By Matt Chruscielski, Society intern, recent University of St. Thomas MBA graduate and CFA level III candidate
It’s a new year which means it’s time for resolutions to become better versions of ourselves. One thing I’m sure we all struggle with is managing our time. Much like losing ten pounds, it’s something many of us want, but few achieve. Balancing time between family, career and ourselves can seem like we are on a treadmill repeating the same steps over and over without getting closer to our long-term goals. In the Managing Me session put on by CFA Society Minnesota last week, University of Minnesota, Carlson School of Management Professor, Arthur Hill, talked about how it is possible to identify the trivial things that eat up our time. Time that could be spent doing the important tasks on our to-do list.
In the hour session, Professor Hill led an engaged audience through an interactive presentation on the six steps to better manage ourselves: aim, sort, select, do, review and break, all summarized below. Professor Hill’s process encourages one to write on sticky notes to help visualize the steps and ideas, because what’s in our heads does not seem as daunting once it is written down.
Aim: Define roles and responsibilities. Set daily, weekly monthly and longer-term goals that are regularly assessed. Schedule more difficult tasks early in the day and save easier or favorite tasks for later making up energy with passion.
Sort: Process inputs through filters to assess when to respond. Professor Hill described six filters related to how valuable, actionable, incremental, outsourceable, timely and capable the input is along with a filter for new projects.
Select: Use goals to pick the best task from the list. Only consider tasks that we have the time, energy and tools to do in the present. Prioritize tasks based on importance and urgency. Avoid multitasking when we are trying to complete a task that has a high cognitive demand.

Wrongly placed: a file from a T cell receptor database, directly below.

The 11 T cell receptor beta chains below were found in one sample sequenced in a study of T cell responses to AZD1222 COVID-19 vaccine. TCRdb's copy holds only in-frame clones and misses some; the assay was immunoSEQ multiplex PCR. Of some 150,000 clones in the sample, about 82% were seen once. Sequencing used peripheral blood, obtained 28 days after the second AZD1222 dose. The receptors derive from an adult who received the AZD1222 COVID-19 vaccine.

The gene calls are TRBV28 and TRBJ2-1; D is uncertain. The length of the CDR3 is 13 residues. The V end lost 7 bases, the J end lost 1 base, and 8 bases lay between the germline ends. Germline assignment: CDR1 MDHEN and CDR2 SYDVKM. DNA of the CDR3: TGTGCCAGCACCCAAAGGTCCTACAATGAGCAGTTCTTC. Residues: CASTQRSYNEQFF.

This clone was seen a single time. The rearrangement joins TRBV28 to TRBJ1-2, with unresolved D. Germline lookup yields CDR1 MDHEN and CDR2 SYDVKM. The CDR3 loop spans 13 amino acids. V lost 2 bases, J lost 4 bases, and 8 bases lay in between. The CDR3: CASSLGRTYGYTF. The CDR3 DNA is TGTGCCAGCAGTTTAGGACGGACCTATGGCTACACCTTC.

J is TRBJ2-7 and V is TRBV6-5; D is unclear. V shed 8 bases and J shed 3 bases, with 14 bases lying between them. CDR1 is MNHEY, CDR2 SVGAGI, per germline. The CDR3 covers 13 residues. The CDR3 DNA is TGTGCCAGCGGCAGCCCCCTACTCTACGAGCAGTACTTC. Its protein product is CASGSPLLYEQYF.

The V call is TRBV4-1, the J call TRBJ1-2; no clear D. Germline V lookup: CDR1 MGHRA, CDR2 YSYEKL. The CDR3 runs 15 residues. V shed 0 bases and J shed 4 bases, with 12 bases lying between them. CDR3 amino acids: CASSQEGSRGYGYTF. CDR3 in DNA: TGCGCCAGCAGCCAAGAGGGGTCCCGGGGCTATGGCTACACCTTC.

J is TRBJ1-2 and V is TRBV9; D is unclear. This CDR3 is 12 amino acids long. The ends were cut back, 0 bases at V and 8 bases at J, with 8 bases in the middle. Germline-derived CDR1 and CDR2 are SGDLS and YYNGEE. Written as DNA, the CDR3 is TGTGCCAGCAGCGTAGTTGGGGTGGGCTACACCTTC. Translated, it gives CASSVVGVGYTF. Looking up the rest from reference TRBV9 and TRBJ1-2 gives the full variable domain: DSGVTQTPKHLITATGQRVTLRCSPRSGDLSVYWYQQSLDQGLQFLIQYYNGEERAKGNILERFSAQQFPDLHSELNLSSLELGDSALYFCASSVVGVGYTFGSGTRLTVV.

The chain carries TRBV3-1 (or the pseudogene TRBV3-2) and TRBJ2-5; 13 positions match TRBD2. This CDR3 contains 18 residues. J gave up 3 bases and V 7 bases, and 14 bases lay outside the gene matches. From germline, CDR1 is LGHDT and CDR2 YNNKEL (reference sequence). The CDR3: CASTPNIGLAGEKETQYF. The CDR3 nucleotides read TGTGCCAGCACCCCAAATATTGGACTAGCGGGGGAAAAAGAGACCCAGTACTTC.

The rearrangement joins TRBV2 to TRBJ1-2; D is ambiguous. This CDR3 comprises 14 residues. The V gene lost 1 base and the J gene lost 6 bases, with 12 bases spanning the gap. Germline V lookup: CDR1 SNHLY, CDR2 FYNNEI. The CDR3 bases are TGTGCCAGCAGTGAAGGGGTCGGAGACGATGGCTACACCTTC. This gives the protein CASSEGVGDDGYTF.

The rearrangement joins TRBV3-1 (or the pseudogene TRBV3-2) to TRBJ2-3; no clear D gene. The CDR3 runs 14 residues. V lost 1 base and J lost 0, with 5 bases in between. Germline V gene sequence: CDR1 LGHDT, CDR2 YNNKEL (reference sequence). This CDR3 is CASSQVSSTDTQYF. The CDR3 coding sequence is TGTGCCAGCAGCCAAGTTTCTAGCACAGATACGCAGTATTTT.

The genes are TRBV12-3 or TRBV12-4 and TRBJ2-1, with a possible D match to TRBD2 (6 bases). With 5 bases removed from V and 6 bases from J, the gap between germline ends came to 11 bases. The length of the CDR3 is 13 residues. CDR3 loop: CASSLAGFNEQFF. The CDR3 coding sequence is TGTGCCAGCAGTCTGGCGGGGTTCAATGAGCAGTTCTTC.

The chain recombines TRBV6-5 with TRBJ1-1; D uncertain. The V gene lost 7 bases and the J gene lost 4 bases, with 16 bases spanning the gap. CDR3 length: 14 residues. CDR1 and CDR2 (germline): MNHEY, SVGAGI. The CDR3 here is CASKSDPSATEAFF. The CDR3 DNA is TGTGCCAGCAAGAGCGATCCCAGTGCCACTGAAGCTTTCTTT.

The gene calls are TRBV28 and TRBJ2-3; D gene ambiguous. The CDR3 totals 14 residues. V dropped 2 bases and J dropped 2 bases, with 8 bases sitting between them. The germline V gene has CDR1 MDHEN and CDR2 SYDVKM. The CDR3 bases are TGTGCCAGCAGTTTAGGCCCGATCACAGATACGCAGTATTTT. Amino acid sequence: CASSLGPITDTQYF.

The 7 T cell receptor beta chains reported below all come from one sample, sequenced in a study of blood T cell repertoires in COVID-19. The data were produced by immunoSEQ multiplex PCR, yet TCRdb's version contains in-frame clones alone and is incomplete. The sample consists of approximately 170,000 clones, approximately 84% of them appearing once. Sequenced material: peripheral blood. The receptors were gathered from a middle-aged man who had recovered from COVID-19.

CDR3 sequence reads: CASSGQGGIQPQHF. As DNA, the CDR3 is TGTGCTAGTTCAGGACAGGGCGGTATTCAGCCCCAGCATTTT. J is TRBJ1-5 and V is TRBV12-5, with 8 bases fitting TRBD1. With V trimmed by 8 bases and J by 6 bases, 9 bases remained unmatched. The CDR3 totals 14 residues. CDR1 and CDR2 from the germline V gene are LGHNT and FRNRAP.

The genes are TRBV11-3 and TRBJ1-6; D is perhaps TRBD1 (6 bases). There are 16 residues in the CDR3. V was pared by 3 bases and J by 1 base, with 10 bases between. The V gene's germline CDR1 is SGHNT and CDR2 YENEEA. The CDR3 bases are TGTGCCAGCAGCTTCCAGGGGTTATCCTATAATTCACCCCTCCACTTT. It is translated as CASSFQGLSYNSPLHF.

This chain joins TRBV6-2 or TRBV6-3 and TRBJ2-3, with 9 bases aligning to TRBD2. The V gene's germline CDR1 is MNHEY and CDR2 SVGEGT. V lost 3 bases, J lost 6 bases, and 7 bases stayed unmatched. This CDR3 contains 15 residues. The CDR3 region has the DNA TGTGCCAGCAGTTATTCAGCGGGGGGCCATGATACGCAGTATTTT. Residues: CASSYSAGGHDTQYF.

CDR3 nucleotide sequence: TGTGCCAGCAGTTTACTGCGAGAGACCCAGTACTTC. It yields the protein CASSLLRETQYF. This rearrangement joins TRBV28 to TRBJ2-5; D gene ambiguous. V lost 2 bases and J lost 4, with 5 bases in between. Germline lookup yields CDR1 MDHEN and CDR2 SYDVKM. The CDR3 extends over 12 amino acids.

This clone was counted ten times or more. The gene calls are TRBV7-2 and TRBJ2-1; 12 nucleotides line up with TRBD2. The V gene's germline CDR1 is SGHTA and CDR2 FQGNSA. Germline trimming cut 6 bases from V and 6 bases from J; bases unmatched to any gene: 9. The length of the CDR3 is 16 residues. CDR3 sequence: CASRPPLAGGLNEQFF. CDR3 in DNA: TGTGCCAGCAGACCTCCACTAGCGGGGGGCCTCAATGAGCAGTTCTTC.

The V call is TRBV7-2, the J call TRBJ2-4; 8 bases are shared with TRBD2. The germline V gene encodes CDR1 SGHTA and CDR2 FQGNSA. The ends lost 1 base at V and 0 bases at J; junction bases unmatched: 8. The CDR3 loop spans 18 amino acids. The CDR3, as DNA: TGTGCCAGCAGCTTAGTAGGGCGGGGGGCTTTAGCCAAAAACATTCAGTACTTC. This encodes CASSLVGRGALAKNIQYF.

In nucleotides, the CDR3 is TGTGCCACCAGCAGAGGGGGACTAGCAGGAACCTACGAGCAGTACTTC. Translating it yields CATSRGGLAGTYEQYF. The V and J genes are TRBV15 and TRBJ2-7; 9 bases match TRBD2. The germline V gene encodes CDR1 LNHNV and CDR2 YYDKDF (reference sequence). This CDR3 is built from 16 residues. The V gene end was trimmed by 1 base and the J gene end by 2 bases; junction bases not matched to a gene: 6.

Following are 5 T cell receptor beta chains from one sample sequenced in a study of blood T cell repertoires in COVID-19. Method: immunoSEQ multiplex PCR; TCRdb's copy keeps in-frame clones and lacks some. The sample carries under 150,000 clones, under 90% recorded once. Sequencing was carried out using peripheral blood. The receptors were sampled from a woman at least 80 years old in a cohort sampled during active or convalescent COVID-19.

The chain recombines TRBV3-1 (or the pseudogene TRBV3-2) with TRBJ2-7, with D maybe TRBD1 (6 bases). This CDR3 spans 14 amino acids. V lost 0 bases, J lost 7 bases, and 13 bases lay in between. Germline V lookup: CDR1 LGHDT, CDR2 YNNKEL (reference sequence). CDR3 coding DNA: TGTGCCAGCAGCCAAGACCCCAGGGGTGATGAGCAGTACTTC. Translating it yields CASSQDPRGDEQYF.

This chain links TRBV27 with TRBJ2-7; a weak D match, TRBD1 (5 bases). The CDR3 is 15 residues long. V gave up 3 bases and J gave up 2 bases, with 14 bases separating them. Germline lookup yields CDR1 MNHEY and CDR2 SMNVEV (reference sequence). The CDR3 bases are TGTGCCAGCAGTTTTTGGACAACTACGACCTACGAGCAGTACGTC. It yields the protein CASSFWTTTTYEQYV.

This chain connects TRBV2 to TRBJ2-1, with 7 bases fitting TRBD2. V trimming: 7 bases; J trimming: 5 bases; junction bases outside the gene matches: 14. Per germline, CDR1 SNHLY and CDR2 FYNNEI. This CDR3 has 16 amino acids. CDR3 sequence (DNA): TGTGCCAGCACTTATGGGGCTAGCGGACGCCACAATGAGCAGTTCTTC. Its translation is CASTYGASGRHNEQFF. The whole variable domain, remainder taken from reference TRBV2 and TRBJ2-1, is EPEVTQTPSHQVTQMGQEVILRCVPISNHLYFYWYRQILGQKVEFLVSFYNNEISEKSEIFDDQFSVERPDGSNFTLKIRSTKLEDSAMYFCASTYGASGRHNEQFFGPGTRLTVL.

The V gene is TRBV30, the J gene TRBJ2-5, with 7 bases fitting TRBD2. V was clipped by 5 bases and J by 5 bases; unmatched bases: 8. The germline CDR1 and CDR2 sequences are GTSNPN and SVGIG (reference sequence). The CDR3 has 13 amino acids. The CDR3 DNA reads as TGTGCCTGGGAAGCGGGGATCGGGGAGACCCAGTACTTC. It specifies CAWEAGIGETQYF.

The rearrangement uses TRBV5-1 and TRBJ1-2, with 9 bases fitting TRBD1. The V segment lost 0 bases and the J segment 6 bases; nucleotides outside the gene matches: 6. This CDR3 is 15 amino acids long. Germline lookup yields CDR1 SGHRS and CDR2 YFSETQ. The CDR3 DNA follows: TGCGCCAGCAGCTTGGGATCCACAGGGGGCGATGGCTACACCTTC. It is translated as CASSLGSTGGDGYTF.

Do: Complete selected tasks with focus and discipline. Focus on just a few goals. Take breaks but avoid distractions and interruptions as it can take up to ten minutes to get fully focused once disturbed. Avoid reading emails first thing in the morning. Emails can quickly derail a day as some of the audience attested to having over a thousand emails unread emails that day.
Review: Reflect, evaluate, celebrate and improve. This is to help with Aim. Did we take a step closer to goals this day, week, month? What did we learn? How can we improve? This is where we can keep track of our habits and create new ideas the next time we Sort. Don’t forget to celebrate reinforcing the good habits we want.
Break: Take breaks to recharge both at and away from work. We need to take regular breaks to replenish our attention and refresh our energy throughout the day. Pursue activities that boost energy. When away from work, really unplug. Don’t sneak a peek at the work email. Live in the moment and enjoy the time with family and friends. Work on a hobby or new skill to keep the mind fresh.
Overall, the session provided helpful tips and tools, and will hopefully allow for better time management in 2019. As Professor Hill said, “we are all guilty of letting ourselves get overwhelmed by the amount of noise in our lives which is why it is so important to have someone teach us how to filter out the small things so that we can focus on what really matters.” Judging by the large crowd in attendance it seems we all can use a friendly reminder now and then.